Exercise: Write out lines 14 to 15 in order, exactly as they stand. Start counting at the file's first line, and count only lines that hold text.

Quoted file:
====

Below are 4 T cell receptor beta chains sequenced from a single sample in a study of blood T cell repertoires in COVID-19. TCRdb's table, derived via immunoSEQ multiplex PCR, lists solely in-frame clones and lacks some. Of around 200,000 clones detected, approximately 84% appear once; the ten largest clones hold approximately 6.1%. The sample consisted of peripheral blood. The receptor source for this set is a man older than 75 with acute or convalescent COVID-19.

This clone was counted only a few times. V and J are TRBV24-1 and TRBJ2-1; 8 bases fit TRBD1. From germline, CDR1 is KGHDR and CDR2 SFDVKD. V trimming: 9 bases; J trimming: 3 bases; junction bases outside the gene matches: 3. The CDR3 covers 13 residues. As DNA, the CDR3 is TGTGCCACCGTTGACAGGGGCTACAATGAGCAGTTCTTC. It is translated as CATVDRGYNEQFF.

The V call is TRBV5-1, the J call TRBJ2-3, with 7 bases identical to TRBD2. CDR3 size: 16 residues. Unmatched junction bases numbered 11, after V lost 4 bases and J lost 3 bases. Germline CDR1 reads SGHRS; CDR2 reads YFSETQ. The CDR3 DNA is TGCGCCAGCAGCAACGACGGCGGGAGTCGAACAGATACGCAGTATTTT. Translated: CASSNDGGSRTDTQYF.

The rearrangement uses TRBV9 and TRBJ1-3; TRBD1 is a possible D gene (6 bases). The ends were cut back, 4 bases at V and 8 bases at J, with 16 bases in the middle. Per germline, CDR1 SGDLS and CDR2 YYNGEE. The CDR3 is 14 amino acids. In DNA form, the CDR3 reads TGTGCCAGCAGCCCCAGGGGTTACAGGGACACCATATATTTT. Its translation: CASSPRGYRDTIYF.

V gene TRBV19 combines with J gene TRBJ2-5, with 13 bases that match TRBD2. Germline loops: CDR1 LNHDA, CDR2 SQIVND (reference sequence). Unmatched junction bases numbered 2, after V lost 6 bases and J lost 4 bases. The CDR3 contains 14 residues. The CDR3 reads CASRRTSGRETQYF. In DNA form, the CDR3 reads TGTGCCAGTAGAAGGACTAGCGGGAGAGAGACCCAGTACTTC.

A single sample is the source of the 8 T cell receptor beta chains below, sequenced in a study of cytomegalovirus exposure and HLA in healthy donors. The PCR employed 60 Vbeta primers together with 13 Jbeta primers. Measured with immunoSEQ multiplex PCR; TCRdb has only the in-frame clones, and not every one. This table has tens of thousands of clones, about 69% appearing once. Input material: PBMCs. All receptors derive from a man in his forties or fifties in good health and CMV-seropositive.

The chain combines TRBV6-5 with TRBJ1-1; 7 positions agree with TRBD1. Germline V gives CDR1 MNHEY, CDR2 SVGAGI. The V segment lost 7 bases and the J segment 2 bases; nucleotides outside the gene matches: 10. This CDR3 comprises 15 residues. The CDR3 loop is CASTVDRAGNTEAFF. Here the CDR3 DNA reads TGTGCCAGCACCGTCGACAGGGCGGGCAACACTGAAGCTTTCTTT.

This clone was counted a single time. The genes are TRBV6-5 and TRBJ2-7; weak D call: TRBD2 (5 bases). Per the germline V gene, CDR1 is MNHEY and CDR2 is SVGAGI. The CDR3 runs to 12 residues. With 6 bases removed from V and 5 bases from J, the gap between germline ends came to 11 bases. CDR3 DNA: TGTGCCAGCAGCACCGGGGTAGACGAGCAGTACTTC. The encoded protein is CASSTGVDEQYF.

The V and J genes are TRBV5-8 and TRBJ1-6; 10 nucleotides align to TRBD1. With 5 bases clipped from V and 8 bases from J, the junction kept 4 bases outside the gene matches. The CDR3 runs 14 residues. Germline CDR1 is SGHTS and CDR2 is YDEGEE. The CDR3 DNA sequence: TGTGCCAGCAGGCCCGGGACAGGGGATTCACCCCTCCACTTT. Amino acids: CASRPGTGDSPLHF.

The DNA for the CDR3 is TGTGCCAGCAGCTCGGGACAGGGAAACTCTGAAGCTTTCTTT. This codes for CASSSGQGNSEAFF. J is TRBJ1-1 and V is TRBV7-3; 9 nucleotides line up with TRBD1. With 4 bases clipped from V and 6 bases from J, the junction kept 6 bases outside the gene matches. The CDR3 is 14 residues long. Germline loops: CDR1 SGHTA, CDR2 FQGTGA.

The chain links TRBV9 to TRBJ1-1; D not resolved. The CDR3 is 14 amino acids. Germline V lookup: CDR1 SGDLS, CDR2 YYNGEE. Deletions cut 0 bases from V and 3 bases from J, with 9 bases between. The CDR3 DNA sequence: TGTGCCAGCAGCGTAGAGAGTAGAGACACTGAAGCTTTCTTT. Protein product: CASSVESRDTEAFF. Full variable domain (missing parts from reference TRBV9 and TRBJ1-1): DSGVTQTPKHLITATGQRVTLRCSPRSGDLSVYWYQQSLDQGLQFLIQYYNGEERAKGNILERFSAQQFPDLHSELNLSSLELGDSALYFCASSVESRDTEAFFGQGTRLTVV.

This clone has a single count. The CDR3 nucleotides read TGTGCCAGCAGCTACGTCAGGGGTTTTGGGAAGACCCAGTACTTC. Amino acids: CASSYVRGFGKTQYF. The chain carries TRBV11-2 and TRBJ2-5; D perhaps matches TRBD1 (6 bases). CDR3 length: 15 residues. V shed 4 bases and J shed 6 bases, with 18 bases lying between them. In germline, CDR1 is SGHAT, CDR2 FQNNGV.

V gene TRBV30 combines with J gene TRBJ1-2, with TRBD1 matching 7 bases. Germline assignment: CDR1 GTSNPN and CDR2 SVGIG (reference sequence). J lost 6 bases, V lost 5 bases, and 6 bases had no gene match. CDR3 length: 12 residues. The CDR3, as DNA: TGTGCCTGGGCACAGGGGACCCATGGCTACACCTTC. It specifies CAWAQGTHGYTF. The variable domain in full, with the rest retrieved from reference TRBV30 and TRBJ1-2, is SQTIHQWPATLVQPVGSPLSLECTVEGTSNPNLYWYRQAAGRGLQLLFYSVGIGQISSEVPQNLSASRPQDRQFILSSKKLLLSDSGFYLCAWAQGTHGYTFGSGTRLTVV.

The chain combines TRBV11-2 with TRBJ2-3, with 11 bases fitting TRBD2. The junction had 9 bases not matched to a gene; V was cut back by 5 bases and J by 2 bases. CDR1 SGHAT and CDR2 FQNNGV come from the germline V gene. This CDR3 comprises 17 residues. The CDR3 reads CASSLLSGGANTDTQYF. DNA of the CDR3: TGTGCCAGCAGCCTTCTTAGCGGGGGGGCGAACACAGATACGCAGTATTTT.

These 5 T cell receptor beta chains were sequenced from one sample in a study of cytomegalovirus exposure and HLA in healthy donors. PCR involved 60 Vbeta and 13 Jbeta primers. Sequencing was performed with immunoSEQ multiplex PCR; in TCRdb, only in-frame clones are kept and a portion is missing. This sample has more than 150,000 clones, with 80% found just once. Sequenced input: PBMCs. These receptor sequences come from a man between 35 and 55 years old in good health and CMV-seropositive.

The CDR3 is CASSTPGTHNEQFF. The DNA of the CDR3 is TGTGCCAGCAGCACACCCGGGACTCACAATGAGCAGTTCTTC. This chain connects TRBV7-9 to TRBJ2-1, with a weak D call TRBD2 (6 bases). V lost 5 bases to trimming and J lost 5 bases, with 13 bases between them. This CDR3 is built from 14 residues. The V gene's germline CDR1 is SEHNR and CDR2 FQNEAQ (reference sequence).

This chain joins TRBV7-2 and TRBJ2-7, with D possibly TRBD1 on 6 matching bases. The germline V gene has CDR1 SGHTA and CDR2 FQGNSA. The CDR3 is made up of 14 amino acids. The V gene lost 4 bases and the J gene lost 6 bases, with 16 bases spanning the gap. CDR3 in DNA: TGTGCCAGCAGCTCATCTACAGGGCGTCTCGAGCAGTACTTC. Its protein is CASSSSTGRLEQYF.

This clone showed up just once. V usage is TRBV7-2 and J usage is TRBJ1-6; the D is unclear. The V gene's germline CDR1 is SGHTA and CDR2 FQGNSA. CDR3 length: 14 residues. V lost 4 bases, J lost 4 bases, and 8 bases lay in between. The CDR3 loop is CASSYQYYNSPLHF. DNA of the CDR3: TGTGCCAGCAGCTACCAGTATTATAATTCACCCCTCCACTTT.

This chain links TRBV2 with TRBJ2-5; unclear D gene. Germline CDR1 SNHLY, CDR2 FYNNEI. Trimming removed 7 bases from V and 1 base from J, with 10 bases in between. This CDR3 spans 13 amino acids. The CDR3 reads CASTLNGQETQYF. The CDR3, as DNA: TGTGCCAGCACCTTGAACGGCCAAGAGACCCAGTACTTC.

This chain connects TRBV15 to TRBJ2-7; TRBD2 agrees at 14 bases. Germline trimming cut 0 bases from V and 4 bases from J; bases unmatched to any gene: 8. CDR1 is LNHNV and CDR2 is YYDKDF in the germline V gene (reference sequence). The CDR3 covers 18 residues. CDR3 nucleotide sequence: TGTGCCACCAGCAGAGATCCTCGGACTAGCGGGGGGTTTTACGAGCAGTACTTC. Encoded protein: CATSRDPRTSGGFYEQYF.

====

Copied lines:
The chain combines TRBV11-2 with TRBJ2-3, with 11 bases fitting TRBD2. The junction had 9 bases not matched to a gene; V was cut back by 5 bases and J by 2 bases. CDR1 SGHAT and CDR2 FQNNGV come from the germline V gene. This CDR3 comprises 17 residues. The CDR3 reads CASSLLSGGANTDTQYF. DNA of the CDR3: TGTGCCAGCAGCCTTCTTAGCGGGGGGGCGAACACAGATACGCAGTATTTT.

These 5 T cell receptor beta chains were sequenced from one sample in a study of cytomegalovirus exposure and HLA in healthy donors. PCR involved 60 Vbeta and 13 Jbeta primers. Sequencing was performed with immunoSEQ multiplex PCR; in TCRdb, only in-frame clones are kept and a portion is missing. This sample has more than 150,000 clones, with 80% found just once. Sequenced input: PBMCs. These receptor sequences come from a man between 35 and 55 years old in good health and CMV-seropositive.